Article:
I have actually always been pretty "eh" about this episode -- the premise reeks of the writers realizing that a Genie-centric episode was "due", and then in trying to figure out what they should do with the character, they went one of the most obvious routes: "Hey, we should give him a love interest! Hey, there's other genies, right? And there's no reason that there wouldn't be girl genies, is there? So let's give him a genie girlfriend for an episode! And in so doing, we'll show what other genies are like and how they interact!"




And apparently, all genies are spastic and prone to impressions and cultural references. Eden is modeled after a certain type: a "sassy", sort-of "hot" but somewhat aged and rough around the edges (personally, if this weren't a kids' show, I would think that her character is a smoker) single 30-something, who is so socially savvy that she sees through people's "BS" ... but despite -- in fact, in a way, because of -- channeling her perceptiveness through sarcasm and loud-mouthedness -- two of her primary traits -- she still is popular in her social circle and general locale. (I'm bad at pinpointing accents, but with her voicing, it seems like they were going for one that is severely diluted Long Island or "Joisey" -- it makes sense that she wears hoop earrings, à la Fran Drescher's eponymous role in The Nanny, who exemplifies the "type" I'm talking about ... though admittedly, Eden's not so grating -- at least vocally -- when compared to Drescher. But it does make sense that a female genie would be comparable to a female comedian, given that Robin Williams was essentially playing himself when recording Genie's voice tracks.)




Take such a brassy, overbearing character, whose performance is modeled on one (Williams') that I'd never cared for, and feature her in an episode that amounts to a sitcom, and you have a recipe for a production that my adventure story-preferring self would never be too thrilled with (but especially at 13, when I first saw it). But this time around, I definitely admired the writing (Abis Mal's efforts to become Eden's master is adroitly woven into the the story of Genie's "Does she like me, does she hate me?" ordeal) and animation. It looks to have been animated by whatever house is the one that I favor, which I believe worked on "Never Say Nefir", "Air Feather Friends", and "Garden of Evil". Their squash-and-stretch style -- fluid in movement but exaggerated and incredibly specific in poses and facial expressions -- is certainly fitting for a comedy episode, but particularly for the hyperactive, heavily physical antics of the genie species (or at least the two presented here).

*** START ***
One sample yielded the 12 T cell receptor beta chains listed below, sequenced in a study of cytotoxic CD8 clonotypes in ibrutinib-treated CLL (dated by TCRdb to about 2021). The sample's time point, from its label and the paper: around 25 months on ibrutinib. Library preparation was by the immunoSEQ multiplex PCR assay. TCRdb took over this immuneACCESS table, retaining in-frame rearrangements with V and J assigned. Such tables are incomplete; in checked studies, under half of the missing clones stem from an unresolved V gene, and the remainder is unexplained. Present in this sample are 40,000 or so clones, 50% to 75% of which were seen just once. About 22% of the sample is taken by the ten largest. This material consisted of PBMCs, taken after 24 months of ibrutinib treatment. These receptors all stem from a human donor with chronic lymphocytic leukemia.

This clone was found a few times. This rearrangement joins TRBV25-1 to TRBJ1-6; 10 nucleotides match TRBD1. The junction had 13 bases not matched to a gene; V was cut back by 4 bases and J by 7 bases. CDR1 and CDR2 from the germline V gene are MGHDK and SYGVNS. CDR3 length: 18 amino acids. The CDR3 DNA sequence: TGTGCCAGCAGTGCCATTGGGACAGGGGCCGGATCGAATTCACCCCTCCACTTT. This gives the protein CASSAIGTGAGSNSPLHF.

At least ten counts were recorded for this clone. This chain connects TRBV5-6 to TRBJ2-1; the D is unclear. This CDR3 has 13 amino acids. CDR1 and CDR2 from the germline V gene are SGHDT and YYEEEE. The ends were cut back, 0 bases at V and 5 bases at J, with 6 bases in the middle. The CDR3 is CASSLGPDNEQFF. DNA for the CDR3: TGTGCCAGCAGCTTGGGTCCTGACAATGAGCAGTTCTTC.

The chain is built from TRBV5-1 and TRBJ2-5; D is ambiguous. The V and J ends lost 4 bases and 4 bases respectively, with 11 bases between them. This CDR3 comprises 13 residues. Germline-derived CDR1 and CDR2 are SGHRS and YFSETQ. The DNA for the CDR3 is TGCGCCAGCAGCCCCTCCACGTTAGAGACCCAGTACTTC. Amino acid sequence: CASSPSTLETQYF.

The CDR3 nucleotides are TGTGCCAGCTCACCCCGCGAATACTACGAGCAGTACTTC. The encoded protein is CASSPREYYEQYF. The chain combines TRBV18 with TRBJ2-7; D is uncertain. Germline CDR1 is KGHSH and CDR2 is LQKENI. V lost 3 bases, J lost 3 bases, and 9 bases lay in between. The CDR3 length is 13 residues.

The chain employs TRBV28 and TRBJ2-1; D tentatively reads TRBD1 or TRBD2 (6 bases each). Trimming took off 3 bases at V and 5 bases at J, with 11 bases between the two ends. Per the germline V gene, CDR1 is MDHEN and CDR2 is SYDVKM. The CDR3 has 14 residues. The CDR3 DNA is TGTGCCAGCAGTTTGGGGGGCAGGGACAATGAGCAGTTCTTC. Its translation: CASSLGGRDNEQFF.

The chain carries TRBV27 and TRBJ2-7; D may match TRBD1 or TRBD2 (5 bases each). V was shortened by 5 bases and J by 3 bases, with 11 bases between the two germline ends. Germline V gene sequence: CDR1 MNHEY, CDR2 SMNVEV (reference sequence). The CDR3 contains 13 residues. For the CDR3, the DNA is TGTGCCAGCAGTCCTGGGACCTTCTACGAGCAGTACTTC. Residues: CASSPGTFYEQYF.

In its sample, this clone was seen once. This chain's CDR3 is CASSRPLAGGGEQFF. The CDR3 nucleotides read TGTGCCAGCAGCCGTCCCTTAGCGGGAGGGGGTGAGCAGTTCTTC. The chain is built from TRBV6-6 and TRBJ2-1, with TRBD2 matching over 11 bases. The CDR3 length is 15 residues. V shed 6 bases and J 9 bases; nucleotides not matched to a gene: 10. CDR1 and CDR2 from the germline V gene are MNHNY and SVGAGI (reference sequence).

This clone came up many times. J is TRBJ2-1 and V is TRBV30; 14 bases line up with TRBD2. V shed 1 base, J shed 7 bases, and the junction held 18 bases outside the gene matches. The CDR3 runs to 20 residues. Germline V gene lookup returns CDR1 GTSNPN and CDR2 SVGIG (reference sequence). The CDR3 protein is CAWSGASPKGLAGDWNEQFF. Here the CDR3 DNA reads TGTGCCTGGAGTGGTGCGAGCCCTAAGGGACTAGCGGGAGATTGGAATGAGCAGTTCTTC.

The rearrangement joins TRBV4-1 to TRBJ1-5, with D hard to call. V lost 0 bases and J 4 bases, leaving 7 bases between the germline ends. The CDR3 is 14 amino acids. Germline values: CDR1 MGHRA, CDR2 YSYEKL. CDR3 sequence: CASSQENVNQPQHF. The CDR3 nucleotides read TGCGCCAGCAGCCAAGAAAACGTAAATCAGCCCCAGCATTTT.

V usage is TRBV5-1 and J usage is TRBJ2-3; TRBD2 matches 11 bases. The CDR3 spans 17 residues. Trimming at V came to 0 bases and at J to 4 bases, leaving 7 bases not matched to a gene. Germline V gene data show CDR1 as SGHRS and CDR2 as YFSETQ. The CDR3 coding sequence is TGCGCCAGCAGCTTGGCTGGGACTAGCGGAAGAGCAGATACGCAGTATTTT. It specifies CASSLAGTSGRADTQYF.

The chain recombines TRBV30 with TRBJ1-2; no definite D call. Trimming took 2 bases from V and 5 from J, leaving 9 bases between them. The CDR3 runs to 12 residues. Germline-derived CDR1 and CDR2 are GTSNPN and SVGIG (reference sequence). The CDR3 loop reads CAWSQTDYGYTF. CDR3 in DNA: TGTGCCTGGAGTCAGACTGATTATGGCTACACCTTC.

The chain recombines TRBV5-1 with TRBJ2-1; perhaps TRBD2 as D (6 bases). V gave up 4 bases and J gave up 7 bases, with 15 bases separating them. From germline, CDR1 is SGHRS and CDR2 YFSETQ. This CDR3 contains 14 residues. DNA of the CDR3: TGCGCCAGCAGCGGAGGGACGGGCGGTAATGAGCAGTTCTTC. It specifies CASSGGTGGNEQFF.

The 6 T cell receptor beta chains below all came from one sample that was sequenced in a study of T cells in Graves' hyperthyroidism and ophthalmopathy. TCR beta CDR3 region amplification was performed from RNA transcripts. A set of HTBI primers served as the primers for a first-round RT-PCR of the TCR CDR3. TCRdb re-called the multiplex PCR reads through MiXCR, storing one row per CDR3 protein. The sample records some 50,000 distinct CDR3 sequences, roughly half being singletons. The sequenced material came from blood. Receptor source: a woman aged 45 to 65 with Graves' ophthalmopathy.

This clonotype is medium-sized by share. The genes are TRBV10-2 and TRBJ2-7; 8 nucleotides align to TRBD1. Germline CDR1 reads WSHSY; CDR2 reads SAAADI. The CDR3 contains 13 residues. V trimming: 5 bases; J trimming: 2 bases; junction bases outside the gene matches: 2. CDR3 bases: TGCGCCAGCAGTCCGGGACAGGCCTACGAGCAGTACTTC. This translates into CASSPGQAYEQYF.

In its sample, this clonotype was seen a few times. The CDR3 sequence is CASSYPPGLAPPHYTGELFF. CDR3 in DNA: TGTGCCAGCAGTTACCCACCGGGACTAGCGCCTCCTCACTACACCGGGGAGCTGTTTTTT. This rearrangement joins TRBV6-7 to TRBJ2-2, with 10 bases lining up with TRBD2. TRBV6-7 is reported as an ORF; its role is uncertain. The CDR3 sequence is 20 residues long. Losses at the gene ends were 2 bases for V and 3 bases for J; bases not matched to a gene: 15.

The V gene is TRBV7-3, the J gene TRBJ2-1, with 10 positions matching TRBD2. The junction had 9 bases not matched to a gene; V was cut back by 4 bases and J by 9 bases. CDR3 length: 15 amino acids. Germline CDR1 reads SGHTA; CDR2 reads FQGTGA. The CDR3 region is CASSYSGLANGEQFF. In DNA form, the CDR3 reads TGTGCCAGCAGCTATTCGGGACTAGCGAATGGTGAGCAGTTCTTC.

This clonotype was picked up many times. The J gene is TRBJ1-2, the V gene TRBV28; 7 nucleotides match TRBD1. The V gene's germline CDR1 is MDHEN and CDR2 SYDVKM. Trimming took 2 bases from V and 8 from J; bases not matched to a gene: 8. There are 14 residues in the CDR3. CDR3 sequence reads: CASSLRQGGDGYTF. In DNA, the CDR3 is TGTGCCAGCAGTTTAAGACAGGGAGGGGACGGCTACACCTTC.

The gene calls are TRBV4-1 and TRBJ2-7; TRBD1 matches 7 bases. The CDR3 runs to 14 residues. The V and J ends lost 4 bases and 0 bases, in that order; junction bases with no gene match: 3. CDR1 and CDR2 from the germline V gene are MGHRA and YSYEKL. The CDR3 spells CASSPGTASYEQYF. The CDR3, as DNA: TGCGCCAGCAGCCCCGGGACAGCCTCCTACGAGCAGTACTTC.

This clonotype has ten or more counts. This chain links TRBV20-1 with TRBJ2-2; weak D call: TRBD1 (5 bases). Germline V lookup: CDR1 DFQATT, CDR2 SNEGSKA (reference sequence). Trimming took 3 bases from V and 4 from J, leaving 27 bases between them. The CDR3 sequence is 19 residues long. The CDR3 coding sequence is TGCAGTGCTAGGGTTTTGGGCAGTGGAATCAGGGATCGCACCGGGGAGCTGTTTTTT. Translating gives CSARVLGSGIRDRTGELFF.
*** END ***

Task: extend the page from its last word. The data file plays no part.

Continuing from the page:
(I'd expect Robin Williams' Genie to react to a female genie
more like Tex Avery's wolf and less as a lovesick sap.)


It's bewildering that Eden is written as Genie originally was in the movie -- fully in command and the master of (no pun intended) his own powers, intelligent but preferring to be the comedian present in every situation (even if no one's looking for one), perceptive, on top of things, quick-witted, fast-talking, fast-acting, and generally having his **** together -- and yet on his part, he is still the incompetent, clueless bumbler that he all too often is throughout the series. (Do genies lose functionality after they are "freed" and are no longer in the servant-to-their-master/slave-of-the-lamp/bottle role?) One could argue that here, his ineptitude stems from him having gone gaga for Eden -- he's a nervous wreck first in asking her out and then on their date, and during the depression that he sinks into after he thinks she's stood him up, he certainly doesn't become any more alert, aware, or capable than usual. His being lovesick, and all the stomach butterflies and mind-blanking-out that comes with it, is certainly a factor. However, I question if the original Genie would've even been nearly this vulnerable -- he was so "smooth" and quick on his feet, and I could see that iteration of the character as having been a natural "player". If he hadn't been so dumbed down for the series, I would accept the premise that it was a clear exception for him to turn into a klutz and have his confidence drop when Eden enters the picture, as it's normal per genie biology for a male genie to turn to jelly when falling for and courting a female genie ... something we just hadn't previously been given the opportunity to witness.